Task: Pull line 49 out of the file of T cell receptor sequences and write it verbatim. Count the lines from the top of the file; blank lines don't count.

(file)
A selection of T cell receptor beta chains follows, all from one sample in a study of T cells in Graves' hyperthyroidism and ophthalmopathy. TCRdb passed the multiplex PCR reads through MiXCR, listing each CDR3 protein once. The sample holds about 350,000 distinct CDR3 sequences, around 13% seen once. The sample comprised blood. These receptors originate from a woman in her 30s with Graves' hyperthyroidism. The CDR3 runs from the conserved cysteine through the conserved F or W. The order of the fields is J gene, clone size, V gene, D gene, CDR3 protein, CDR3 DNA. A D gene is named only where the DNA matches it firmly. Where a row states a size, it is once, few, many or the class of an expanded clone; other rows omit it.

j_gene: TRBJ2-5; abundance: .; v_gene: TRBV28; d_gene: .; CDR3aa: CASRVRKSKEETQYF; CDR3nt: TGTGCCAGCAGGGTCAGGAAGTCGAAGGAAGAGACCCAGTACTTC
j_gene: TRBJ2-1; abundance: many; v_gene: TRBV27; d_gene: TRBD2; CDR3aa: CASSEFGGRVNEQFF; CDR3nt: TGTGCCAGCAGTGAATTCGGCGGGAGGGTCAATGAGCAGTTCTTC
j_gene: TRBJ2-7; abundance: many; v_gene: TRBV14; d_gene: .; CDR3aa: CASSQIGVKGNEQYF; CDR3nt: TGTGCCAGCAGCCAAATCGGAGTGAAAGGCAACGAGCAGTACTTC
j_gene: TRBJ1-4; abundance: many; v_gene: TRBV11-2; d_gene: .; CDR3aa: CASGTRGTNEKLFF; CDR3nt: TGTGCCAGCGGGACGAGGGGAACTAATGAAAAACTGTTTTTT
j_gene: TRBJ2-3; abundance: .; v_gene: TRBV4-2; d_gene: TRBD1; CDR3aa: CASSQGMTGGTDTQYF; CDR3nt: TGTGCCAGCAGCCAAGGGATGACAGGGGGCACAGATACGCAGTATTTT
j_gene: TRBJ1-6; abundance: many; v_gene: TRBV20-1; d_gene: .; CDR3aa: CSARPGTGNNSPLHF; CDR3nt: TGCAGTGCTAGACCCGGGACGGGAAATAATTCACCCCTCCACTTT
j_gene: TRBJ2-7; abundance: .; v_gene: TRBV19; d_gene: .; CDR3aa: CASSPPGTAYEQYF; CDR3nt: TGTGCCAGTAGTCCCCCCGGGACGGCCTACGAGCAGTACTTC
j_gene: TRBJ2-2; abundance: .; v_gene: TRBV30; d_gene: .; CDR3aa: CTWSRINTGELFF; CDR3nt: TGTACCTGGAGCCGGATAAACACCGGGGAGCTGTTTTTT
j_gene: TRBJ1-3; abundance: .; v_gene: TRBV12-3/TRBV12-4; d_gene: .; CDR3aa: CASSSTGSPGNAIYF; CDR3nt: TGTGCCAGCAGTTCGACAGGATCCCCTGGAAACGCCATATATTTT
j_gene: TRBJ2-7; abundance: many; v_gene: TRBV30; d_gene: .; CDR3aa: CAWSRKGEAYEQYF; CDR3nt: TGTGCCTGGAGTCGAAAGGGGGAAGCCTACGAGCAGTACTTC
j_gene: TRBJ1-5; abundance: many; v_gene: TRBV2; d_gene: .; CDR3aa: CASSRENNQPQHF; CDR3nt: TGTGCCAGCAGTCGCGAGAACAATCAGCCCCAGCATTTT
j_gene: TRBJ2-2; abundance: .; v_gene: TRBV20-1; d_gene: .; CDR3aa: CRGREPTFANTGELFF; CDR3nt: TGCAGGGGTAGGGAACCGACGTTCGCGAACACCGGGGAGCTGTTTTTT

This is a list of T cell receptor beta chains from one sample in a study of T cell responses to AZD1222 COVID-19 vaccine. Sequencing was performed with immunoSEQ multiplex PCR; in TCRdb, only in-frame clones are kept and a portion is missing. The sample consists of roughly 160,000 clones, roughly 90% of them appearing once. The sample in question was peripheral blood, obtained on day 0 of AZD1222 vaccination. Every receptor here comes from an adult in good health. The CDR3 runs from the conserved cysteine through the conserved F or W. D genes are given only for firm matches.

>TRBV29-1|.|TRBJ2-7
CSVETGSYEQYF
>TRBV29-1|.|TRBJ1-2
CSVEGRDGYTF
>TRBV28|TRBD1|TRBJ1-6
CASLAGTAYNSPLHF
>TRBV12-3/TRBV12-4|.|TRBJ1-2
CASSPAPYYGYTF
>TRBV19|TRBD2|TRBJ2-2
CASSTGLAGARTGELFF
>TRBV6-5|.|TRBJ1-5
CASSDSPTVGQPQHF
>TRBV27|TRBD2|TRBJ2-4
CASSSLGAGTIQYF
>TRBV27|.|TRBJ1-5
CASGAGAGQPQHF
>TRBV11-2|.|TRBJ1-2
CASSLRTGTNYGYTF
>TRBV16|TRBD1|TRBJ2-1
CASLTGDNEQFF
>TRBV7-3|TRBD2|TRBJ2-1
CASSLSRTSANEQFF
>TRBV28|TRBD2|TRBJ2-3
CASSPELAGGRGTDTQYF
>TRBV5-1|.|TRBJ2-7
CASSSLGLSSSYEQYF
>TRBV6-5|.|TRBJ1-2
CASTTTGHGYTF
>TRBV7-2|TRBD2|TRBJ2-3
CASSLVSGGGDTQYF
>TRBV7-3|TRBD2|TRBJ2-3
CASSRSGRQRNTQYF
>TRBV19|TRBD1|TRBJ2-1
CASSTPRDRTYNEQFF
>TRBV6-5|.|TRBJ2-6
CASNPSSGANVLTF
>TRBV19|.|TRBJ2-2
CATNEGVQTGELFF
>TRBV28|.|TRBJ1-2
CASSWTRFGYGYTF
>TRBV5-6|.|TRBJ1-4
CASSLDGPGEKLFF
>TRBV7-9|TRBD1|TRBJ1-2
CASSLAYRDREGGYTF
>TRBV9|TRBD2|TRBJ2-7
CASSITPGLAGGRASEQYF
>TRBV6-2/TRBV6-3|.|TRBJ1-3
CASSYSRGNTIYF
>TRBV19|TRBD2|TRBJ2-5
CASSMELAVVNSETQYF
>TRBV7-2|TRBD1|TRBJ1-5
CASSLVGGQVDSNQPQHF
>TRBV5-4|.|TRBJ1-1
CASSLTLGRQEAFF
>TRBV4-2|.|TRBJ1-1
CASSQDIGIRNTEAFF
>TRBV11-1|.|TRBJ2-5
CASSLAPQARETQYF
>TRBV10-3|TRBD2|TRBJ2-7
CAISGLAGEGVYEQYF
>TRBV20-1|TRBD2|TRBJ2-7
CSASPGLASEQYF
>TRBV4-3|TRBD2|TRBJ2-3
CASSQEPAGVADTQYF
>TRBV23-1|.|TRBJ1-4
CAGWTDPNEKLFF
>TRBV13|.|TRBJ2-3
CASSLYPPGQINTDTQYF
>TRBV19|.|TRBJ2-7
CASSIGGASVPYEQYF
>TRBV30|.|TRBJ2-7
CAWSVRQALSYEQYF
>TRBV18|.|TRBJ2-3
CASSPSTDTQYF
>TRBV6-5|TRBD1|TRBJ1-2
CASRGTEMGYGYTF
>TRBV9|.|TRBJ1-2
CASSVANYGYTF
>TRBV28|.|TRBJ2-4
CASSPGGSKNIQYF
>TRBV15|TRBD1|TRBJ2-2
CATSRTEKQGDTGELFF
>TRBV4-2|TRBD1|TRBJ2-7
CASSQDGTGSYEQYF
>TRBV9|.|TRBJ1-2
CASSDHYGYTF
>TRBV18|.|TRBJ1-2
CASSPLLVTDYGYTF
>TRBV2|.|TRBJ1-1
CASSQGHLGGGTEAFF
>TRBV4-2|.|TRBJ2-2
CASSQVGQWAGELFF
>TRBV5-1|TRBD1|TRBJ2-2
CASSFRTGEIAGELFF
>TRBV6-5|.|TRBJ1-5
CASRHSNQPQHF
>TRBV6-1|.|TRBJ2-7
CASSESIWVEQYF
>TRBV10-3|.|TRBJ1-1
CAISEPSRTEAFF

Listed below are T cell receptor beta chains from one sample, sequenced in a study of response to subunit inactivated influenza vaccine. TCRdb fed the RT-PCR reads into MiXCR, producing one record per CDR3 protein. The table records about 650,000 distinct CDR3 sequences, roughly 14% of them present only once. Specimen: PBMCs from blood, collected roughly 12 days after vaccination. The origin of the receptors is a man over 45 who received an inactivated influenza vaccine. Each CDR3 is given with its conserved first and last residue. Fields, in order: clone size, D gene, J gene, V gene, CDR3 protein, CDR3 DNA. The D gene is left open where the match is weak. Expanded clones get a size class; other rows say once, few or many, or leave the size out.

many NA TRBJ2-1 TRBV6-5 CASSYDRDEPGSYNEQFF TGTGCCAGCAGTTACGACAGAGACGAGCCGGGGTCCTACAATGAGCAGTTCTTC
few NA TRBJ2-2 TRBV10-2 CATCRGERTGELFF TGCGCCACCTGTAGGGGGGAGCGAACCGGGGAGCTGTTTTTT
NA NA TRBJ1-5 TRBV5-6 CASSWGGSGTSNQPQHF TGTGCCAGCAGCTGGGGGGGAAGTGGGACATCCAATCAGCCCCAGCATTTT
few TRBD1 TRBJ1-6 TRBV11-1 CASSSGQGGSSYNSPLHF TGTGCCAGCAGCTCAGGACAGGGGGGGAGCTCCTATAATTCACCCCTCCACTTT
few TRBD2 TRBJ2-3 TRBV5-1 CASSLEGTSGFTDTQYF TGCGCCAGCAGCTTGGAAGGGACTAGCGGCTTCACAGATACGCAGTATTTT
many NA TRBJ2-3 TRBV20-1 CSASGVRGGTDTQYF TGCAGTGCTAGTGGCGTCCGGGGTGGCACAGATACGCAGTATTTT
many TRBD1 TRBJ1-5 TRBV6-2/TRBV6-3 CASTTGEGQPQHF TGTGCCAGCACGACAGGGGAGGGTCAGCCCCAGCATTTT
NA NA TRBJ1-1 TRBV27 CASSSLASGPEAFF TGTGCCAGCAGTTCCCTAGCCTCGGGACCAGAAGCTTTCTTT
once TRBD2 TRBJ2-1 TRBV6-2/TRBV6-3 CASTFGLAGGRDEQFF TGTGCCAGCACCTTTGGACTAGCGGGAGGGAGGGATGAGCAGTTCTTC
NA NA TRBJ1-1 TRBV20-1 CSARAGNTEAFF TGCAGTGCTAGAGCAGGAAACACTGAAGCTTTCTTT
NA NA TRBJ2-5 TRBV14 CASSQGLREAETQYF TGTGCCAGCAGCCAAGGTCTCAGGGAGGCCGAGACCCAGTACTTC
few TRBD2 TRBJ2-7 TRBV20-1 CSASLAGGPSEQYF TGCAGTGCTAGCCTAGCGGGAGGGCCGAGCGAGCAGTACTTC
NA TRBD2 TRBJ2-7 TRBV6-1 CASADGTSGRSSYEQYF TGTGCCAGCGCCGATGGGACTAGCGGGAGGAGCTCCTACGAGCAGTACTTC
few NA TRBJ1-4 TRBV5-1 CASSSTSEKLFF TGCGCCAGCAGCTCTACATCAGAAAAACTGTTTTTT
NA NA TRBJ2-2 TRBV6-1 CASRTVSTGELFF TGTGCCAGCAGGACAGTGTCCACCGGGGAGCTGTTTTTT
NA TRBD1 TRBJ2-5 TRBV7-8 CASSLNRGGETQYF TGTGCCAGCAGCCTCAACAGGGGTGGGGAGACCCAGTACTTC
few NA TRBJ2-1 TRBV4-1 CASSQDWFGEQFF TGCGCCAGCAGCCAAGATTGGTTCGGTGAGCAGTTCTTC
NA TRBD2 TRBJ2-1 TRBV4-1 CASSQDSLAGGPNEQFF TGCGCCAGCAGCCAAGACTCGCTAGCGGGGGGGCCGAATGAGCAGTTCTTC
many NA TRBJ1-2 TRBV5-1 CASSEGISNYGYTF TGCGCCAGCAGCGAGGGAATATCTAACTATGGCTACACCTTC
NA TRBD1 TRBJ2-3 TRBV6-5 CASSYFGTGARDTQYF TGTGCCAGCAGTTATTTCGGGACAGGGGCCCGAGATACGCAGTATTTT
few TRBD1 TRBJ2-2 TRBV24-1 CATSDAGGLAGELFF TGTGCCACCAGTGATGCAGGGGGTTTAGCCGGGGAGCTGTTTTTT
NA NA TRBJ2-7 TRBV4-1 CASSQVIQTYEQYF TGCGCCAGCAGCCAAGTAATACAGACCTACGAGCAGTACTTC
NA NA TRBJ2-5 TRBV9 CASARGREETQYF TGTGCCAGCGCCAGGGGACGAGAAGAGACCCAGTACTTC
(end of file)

>TRBV6-5|.|TRBJ2-6